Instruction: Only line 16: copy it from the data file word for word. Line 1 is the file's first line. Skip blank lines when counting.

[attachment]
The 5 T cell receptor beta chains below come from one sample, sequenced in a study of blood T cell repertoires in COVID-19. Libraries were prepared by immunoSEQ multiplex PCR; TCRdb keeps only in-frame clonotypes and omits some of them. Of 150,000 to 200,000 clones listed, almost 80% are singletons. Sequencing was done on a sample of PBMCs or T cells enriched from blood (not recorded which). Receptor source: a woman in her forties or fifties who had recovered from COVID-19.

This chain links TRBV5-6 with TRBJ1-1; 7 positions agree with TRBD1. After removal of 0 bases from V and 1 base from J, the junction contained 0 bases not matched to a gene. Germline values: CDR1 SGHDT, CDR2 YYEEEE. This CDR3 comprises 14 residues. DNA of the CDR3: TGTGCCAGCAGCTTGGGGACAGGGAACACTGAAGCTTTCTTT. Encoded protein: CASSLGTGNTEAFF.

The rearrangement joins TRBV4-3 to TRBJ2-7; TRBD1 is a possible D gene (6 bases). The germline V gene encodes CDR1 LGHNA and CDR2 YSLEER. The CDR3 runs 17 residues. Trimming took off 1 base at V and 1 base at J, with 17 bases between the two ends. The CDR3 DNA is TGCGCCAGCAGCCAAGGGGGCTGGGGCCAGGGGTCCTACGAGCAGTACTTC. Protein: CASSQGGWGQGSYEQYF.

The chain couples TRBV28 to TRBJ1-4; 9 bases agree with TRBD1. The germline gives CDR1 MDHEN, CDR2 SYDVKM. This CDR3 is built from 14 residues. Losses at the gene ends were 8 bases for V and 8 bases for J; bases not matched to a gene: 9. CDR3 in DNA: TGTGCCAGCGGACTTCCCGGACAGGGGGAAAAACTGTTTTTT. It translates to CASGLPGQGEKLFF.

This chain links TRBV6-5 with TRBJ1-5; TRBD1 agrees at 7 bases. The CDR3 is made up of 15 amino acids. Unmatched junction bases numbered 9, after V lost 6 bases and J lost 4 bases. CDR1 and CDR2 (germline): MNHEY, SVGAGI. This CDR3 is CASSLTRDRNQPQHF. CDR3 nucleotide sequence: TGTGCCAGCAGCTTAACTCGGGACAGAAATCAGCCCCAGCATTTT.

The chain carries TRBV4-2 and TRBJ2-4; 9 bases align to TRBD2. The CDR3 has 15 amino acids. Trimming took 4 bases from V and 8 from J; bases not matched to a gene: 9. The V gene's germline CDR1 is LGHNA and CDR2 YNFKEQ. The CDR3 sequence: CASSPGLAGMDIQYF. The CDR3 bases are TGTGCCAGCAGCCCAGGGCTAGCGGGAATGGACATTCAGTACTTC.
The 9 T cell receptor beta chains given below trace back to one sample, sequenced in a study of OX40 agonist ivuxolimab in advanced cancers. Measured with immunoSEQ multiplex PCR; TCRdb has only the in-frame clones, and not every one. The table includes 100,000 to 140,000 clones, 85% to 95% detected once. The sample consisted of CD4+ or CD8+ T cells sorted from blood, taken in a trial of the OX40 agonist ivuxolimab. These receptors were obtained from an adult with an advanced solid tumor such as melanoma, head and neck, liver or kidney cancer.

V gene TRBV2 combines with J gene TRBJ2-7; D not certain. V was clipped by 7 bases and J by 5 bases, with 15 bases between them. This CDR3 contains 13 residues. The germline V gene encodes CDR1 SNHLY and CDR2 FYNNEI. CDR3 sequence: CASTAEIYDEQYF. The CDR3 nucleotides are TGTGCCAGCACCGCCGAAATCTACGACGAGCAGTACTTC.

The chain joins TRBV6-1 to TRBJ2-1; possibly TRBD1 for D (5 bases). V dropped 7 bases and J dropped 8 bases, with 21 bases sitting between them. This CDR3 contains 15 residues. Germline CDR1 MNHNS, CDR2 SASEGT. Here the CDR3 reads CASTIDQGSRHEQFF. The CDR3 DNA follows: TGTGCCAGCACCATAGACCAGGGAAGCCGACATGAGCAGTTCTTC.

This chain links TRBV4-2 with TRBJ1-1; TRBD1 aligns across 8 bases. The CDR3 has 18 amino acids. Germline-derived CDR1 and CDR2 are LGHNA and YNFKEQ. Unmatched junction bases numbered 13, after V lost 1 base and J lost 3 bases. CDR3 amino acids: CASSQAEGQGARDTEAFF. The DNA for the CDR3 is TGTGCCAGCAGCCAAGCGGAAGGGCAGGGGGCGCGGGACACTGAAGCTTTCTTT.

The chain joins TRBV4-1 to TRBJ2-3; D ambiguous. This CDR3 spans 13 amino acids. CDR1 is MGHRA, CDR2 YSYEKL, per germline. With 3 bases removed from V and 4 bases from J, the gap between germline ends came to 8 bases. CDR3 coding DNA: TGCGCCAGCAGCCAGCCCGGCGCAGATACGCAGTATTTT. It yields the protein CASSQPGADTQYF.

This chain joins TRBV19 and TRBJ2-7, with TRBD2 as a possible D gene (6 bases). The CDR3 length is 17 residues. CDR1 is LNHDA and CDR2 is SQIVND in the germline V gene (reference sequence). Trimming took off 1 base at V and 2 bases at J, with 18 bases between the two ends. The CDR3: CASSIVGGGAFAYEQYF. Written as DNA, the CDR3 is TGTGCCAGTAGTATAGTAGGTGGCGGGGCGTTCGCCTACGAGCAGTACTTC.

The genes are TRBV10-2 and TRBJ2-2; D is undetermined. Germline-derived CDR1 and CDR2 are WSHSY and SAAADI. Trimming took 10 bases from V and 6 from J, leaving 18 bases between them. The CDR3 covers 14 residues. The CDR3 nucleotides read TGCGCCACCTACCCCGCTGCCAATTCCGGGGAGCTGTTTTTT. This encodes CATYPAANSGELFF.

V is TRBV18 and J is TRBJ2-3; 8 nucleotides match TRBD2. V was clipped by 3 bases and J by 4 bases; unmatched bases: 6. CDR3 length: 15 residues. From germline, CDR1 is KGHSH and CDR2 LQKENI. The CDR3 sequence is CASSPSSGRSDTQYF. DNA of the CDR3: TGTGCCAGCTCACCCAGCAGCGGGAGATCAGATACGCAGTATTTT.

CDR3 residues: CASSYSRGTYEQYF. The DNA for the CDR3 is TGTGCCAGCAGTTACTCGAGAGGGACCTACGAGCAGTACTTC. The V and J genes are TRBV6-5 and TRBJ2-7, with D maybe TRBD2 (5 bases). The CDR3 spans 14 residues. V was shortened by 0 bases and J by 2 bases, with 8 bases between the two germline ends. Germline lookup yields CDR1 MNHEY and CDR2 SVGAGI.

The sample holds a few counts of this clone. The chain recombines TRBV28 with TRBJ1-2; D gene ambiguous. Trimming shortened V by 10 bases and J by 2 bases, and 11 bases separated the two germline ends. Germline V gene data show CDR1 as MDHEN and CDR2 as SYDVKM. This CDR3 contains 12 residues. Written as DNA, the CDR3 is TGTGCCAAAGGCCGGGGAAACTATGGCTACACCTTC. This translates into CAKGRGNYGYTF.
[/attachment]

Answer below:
The sample holds a few counts of this clone. The chain recombines TRBV28 with TRBJ1-2; D gene ambiguous. Trimming shortened V by 10 bases and J by 2 bases, and 11 bases separated the two germline ends. Germline V gene data show CDR1 as MDHEN and CDR2 as SYDVKM. This CDR3 contains 12 residues. Written as DNA, the CDR3 is TGTGCCAAAGGCCGGGGAAACTATGGCTACACCTTC. This translates into CAKGRGNYGYTF.